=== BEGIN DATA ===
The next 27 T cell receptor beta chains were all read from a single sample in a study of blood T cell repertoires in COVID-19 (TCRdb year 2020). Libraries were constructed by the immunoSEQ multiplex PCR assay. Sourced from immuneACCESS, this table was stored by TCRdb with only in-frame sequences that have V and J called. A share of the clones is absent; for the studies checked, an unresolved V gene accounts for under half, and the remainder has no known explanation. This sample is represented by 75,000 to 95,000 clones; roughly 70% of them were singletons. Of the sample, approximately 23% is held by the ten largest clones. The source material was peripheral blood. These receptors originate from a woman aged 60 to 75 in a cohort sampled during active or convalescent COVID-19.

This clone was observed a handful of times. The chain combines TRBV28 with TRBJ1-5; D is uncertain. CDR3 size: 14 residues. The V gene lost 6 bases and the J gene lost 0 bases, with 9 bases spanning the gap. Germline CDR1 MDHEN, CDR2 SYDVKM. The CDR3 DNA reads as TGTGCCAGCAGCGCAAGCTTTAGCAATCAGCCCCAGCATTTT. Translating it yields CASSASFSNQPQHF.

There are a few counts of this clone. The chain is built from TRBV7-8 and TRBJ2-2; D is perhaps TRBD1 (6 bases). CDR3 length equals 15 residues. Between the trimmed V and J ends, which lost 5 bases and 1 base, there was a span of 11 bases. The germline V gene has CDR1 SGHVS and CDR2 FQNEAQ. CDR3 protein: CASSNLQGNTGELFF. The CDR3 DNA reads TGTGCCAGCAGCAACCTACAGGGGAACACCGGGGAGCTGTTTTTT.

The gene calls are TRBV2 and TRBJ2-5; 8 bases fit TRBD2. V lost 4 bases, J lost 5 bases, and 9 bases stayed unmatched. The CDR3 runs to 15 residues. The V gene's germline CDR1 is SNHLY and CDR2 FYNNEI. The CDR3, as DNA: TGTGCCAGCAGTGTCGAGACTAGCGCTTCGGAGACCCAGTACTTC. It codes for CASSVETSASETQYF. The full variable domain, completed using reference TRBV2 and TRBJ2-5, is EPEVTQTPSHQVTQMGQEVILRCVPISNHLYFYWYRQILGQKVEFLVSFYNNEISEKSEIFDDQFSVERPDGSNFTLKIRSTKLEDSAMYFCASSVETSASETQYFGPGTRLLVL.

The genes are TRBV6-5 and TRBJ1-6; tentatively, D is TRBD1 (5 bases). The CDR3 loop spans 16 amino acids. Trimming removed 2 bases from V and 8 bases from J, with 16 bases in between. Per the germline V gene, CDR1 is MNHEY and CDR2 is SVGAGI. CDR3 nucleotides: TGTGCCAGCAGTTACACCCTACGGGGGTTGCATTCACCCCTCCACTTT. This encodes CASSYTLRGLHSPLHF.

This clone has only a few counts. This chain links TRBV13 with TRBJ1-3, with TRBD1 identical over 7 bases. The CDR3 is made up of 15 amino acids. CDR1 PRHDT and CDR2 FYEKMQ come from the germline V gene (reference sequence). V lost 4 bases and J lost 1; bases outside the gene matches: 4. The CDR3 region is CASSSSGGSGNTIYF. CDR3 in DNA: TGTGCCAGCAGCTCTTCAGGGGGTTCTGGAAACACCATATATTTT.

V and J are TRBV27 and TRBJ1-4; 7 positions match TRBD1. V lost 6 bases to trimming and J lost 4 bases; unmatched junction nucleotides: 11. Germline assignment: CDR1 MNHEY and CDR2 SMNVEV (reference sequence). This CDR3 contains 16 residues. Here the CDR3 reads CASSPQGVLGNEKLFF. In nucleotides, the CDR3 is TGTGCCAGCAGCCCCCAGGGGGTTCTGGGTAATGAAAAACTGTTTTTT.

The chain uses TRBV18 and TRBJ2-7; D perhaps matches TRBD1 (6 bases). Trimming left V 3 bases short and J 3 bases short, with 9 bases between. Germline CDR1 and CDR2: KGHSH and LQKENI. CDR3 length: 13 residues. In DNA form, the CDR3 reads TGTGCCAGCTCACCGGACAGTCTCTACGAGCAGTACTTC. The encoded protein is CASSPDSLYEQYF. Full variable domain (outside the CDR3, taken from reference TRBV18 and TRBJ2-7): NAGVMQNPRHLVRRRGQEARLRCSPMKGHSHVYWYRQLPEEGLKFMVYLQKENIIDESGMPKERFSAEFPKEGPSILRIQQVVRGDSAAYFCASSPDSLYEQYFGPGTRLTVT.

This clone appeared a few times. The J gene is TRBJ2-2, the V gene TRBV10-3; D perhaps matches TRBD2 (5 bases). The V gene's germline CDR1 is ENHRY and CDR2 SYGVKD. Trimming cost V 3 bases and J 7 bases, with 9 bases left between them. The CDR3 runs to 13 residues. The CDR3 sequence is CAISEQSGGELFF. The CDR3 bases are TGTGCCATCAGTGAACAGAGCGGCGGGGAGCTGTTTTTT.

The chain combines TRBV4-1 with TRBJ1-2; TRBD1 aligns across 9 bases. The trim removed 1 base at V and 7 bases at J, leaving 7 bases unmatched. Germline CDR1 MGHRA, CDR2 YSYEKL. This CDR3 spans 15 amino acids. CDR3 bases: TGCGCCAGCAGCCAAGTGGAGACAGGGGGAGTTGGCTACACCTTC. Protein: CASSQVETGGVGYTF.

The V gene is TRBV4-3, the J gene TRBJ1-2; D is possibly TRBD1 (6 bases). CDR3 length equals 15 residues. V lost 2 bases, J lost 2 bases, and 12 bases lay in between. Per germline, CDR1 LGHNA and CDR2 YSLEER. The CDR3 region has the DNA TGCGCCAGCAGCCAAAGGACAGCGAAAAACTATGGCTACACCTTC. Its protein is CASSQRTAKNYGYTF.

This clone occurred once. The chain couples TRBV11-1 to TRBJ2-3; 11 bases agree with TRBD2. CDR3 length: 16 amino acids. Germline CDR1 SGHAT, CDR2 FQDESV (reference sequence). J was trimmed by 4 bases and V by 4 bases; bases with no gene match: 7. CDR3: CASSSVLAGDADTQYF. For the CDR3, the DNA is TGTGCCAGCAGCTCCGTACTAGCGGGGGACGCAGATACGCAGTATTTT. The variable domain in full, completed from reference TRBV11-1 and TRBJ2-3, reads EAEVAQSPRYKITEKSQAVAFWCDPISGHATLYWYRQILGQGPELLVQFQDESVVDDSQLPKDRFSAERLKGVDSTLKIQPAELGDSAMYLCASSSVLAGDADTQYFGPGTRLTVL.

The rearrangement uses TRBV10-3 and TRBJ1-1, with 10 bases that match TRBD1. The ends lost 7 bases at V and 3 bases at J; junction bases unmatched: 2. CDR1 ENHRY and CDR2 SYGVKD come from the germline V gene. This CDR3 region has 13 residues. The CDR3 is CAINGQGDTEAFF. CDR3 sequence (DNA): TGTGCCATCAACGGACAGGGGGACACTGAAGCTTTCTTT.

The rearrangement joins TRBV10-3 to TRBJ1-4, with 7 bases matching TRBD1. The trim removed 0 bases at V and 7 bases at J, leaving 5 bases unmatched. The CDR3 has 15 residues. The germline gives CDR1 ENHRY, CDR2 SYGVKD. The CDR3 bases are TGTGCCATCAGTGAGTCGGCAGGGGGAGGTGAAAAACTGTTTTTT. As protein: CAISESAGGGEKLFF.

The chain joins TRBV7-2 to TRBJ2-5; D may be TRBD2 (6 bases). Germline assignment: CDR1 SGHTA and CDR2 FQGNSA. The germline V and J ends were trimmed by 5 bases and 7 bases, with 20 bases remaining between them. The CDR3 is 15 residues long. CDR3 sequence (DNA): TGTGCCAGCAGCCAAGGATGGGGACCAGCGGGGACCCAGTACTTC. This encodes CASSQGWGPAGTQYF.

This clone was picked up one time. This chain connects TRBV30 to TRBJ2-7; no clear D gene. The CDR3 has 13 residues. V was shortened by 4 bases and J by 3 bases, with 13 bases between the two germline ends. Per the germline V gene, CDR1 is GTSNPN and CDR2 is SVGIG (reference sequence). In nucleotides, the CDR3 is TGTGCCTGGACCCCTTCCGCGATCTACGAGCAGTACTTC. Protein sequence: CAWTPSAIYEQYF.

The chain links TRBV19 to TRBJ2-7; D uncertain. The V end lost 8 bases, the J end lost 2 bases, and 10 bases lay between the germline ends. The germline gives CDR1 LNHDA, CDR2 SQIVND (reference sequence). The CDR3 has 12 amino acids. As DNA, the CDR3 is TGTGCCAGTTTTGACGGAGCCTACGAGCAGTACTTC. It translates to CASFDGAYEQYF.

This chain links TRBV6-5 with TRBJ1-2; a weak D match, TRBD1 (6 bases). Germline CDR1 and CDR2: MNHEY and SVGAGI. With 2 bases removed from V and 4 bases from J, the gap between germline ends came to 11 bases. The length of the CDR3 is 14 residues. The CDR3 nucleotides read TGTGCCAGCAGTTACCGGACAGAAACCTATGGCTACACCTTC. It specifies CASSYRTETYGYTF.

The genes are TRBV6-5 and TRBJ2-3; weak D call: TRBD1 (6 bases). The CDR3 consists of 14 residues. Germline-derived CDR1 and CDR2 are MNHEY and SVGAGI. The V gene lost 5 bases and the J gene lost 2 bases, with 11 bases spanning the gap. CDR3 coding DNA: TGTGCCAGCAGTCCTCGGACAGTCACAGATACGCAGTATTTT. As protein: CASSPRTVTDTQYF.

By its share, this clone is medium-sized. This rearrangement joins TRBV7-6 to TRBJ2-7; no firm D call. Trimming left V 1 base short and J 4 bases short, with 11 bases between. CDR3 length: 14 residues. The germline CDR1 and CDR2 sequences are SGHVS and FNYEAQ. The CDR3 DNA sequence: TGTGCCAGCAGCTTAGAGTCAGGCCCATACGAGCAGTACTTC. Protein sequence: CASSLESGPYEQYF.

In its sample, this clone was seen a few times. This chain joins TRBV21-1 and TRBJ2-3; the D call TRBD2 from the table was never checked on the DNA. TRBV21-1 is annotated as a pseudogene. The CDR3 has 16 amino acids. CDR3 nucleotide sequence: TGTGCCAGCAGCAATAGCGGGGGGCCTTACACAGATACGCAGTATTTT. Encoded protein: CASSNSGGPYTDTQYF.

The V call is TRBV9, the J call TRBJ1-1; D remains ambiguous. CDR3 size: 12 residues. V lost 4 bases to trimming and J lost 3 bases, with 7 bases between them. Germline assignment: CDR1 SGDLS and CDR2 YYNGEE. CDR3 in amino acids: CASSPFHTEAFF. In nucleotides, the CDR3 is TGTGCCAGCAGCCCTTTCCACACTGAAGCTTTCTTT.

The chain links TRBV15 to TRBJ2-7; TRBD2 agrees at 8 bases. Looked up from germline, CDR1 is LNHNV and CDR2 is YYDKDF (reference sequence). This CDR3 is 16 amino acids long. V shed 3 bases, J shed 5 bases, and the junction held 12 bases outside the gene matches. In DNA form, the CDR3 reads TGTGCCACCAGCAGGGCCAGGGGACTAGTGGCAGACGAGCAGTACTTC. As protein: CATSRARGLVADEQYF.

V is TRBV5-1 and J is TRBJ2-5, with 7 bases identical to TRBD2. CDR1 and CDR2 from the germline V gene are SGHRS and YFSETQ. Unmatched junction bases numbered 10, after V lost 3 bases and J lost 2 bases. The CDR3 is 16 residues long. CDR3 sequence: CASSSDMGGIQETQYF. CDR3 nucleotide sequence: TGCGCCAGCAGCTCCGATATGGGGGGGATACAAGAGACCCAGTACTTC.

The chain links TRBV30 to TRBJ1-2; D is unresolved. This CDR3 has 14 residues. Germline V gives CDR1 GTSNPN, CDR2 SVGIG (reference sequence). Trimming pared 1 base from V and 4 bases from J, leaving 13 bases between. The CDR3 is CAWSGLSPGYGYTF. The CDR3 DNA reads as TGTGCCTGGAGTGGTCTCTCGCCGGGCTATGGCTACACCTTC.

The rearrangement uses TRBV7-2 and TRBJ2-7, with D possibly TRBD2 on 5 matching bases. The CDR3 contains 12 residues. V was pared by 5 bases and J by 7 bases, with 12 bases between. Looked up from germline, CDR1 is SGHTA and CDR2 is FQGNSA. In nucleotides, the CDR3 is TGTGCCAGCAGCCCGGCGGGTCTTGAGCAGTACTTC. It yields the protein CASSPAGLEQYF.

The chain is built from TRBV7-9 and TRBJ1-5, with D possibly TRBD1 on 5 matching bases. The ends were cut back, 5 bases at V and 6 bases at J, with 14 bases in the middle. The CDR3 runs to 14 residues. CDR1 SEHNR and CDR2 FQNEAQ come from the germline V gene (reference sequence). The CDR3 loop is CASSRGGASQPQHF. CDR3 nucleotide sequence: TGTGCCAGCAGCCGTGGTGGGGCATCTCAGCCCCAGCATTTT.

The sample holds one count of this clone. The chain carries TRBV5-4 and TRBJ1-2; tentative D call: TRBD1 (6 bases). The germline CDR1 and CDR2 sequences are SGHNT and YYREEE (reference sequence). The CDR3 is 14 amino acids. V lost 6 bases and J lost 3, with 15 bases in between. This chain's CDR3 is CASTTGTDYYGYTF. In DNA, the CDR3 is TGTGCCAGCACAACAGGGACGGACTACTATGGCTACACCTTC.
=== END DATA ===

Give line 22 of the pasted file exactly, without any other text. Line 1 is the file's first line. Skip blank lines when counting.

The V call is TRBV9, the J call TRBJ1-1; D remains ambiguous. CDR3 size: 12 residues. V lost 4 bases to trimming and J lost 3 bases, with 7 bases between them. Germline assignment: CDR1 SGDLS and CDR2 YYNGEE. CDR3 in amino acids: CASSPFHTEAFF. In nucleotides, the CDR3 is TGTGCCAGCAGCCCTTTCCACACTGAAGCTTTCTTT.